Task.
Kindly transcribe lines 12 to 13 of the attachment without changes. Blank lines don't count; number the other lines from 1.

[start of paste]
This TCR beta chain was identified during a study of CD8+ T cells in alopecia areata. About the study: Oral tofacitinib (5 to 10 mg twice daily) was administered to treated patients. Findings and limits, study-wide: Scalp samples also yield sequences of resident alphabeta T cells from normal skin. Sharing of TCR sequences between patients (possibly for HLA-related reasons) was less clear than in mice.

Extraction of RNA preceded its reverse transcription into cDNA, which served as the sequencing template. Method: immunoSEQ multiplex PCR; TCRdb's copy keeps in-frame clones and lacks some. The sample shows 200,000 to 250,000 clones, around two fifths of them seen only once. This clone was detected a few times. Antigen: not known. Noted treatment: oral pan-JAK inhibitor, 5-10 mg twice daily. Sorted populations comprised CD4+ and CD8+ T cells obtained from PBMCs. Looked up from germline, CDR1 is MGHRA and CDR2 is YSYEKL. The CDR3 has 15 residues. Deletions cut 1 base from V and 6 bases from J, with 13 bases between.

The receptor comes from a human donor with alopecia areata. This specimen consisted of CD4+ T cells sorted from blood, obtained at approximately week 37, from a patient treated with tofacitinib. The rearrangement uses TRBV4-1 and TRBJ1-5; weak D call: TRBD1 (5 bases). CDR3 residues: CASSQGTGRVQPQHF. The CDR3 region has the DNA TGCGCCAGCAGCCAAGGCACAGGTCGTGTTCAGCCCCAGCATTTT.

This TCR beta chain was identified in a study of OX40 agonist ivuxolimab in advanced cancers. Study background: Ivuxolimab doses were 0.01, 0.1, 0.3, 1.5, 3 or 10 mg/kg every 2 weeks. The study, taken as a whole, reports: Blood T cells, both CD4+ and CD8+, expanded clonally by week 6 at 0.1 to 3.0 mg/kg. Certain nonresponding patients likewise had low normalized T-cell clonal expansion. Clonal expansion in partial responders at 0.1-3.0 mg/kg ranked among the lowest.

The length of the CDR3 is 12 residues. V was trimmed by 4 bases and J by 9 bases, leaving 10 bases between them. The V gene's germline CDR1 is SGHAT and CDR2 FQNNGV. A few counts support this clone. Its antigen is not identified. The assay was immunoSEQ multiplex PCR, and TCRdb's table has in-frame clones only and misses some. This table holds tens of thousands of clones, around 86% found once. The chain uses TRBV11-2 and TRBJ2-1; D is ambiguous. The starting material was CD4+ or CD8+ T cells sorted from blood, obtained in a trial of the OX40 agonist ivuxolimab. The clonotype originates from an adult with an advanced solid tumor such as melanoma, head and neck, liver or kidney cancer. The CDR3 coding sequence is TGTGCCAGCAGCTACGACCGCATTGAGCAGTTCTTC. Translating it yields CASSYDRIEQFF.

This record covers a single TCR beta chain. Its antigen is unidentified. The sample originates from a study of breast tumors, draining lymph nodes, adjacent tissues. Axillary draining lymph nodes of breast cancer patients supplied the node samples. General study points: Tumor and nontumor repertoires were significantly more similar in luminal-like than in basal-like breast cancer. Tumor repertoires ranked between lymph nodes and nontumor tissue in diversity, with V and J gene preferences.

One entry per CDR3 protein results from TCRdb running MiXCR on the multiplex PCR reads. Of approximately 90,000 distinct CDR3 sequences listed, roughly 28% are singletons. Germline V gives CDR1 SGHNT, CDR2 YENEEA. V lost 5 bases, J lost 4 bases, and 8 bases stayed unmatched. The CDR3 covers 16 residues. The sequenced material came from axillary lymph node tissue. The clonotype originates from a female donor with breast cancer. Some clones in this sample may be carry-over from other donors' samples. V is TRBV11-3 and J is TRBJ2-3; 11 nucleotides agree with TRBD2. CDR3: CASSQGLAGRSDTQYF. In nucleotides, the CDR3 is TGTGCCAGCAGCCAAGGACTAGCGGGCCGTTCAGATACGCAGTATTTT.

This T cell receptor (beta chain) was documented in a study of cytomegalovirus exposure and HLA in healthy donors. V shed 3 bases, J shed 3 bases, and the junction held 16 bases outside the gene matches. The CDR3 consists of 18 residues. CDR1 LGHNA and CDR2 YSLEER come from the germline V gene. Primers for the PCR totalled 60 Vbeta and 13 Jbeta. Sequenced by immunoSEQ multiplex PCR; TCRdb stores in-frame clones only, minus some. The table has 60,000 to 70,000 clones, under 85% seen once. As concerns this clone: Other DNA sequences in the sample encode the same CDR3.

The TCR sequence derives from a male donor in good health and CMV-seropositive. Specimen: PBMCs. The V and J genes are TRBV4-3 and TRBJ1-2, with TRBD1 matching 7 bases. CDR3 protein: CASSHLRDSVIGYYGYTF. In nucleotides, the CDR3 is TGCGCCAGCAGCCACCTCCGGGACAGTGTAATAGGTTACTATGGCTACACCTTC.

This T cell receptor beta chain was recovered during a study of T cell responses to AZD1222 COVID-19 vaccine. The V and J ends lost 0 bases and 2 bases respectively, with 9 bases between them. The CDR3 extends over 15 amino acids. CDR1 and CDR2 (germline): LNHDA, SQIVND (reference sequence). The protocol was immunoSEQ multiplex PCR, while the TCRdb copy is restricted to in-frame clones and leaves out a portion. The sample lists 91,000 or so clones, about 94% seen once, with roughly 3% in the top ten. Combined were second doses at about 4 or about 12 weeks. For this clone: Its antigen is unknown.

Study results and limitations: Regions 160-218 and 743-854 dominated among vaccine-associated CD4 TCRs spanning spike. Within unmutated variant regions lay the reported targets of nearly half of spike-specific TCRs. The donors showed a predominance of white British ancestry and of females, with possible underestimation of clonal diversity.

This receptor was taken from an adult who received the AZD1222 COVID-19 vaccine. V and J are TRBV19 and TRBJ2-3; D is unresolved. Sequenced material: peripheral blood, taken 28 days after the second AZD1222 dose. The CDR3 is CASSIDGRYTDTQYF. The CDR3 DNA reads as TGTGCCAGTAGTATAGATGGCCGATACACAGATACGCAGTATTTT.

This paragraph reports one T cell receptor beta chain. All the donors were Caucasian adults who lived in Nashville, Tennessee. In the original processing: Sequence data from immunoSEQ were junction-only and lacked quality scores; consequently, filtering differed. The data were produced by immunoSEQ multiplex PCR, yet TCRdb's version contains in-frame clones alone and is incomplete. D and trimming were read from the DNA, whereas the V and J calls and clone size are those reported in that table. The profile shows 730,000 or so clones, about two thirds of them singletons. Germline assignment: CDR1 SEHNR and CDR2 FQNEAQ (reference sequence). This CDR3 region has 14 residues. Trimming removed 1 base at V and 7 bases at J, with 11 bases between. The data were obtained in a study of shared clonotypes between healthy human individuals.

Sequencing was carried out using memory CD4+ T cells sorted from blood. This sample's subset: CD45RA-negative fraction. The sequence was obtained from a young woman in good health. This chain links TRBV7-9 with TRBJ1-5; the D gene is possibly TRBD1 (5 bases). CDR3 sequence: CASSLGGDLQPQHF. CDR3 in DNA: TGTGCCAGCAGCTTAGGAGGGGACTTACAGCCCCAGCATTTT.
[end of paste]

This receptor was taken from an adult who received the AZD1222 COVID-19 vaccine. V and J are TRBV19 and TRBJ2-3; D is unresolved. Sequenced material: peripheral blood, taken 28 days after the second AZD1222 dose. The CDR3 is CASSIDGRYTDTQYF. The CDR3 DNA reads as TGTGCCAGTAGTATAGATGGCCGATACACAGATACGCAGTATTTT.

This paragraph reports one T cell receptor beta chain. All the donors were Caucasian adults who lived in Nashville, Tennessee. In the original processing: Sequence data from immunoSEQ were junction-only and lacked quality scores; consequently, filtering differed. The data were produced by immunoSEQ multiplex PCR, yet TCRdb's version contains in-frame clones alone and is incomplete. D and trimming were read from the DNA, whereas the V and J calls and clone size are those reported in that table. The profile shows 730,000 or so clones, about two thirds of them singletons. Germline assignment: CDR1 SEHNR and CDR2 FQNEAQ (reference sequence). This CDR3 region has 14 residues. Trimming removed 1 base at V and 7 bases at J, with 11 bases between. The data were obtained in a study of shared clonotypes between healthy human individuals.